During the past week I spend most of my time and effort on installing and configuring Ubuntu Server 10.04.3 and required applications, so following are some of the useful commands I came across.
As a practice, when installing GNU Linux I partition the harddisk as follows by selecting the option of manual partition.
/– Root partition
/boot– Boot partition, that keep the grub loader, especially important when multiple operating systems are installed.
/home– Home partitions where the user data will be stored
swap– Swap partitions, recommends to allocate double the size of RAM attached to the machine.
Once the partitioning is completed the OS installation will take few minutes to complete. Next step will be to configure the server to establish a connection to the Internet via the local network.
Network Configuration – Static IP approach
Let us see the steps involve in assigning a static IP and the DNS information.
- Check whether the network card is properly working and the cable is properly connected as follows:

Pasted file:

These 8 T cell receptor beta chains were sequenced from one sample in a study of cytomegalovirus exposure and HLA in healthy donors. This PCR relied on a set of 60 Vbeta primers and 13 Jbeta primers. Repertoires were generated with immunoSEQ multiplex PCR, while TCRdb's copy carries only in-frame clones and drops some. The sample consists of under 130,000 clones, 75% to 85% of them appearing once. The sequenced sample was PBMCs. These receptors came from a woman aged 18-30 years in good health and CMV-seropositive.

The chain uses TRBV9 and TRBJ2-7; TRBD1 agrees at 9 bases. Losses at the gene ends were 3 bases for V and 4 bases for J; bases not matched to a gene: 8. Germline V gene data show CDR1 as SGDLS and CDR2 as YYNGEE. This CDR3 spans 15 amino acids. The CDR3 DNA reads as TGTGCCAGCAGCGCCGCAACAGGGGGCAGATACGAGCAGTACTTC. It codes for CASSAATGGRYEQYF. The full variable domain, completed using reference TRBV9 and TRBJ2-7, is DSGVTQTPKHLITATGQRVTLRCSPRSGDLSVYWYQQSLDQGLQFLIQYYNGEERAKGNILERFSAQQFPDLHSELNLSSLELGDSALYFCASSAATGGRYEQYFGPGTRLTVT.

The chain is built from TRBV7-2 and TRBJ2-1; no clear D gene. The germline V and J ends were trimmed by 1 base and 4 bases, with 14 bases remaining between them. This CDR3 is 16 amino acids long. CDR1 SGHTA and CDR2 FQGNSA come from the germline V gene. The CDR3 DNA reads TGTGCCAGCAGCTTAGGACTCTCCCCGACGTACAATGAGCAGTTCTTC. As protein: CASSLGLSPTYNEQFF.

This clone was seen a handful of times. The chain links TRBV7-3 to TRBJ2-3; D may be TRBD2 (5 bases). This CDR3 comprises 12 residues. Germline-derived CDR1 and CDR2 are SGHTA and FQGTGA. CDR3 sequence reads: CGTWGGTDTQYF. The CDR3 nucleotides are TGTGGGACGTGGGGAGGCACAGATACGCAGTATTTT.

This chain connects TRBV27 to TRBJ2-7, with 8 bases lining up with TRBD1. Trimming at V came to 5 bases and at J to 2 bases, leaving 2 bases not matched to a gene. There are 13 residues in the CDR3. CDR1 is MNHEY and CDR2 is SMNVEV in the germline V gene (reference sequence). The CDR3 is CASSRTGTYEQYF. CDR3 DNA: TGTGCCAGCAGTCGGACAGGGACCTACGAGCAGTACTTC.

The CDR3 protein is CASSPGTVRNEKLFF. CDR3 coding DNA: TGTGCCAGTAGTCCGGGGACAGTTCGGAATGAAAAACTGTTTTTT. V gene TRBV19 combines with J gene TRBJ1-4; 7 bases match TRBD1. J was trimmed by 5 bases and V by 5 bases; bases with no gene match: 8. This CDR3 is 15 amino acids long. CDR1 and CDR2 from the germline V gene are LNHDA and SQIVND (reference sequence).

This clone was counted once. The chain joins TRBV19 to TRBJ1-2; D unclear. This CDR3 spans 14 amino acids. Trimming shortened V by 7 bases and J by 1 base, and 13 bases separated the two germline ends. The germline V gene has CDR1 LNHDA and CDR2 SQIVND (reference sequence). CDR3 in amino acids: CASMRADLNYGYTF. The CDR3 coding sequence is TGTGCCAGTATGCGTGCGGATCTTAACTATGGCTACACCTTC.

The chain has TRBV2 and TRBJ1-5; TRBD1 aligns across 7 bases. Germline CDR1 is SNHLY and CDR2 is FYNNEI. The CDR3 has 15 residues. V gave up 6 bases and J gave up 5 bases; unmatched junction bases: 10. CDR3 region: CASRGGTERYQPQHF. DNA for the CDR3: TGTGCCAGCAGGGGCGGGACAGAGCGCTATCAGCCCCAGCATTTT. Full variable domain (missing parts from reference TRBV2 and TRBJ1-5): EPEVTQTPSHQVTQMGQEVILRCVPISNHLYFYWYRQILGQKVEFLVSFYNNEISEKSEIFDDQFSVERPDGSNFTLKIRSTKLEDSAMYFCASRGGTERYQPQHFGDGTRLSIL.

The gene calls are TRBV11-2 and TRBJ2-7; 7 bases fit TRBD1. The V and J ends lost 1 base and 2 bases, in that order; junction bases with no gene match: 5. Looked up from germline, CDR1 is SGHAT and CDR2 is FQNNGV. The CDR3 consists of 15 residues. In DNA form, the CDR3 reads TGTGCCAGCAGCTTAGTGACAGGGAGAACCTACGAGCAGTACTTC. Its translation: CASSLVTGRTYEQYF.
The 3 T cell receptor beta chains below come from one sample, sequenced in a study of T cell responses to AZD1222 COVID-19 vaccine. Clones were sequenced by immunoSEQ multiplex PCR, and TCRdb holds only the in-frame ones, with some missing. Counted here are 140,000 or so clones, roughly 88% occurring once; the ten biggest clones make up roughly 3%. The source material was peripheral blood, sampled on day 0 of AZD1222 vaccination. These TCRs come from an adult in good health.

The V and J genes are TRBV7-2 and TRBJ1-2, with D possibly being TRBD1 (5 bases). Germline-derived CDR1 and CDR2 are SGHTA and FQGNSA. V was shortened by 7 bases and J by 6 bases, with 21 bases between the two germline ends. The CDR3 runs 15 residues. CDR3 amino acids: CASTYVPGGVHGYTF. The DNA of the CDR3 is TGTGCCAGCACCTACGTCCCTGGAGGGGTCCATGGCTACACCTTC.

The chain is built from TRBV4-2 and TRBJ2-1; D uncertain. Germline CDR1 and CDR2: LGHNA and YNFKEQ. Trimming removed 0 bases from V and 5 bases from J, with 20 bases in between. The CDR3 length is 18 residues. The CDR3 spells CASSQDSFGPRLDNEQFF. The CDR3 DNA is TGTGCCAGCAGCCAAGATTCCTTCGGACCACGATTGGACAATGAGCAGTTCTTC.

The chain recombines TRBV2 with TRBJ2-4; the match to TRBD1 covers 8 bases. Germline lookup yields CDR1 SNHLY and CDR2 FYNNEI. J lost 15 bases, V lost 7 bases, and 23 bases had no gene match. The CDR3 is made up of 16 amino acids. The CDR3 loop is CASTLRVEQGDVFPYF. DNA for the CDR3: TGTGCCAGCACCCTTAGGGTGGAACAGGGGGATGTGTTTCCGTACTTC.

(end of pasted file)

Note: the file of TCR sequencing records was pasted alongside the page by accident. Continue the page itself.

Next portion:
$ sudo mii-tool eth0
should give the details of the network card instead of no link message.
- Backup the existing interfaces configuration file as follows:
$ sudo cp /etc/network/interfaces /etc/network/interfaces.bk
and open the interfaces file as following
$ sudo vim /etc/network/interfaces
- Replace the values for address, netmask, gateway, and broadcast with values specific to your desired IP address and network.
# The loopback network interface
iface lo inet loopback
iface eth0 inet static
- Setting the IP’s for the DNS Server(s), backup the resolv.conf as follows:
$ sudo cp /etc/resolv.conf /etc/resolv.conf.bk
and update the nameservers as follows:
$ sudo vim /etc/resolv.conf
- Next, restart the network interfaces as follows:
$ sudo /etc/init.d/networking restart
- Finally, test the configuration first by pinging to the Gateway IP and then to another external IP or site like http://www.google.com
$ ping 192.168.1.1
PING 192.168.1.40 (192.168.1.40) 56(84) bytes of data.
64 bytes from 192.168.1.40: icmp_seq=1 ttl=64 time=0.051 ms
64 bytes from 192.168.1.40: icmp_seq=2 ttl=64 time=0.061 ms
64 bytes from 192.168.1.40: icmp_seq=3 ttl=64 time=0.068 ms
Mount/unmount a filesystem – External hard disk with a ntfs filesystem
- Find the device name (eg: /dev/sdb1) required to mount using the following command.
$ sudo fdisk -l
- Create a mount point and mount the external hard disk as follows:
$ sudo mkdir /media/external_hard
$ sudo mount -t ntfs-3g /dev/sdb1 /media/external_hard
- Unmount the hard disk as follows:
$ sudo umount /media/external_hard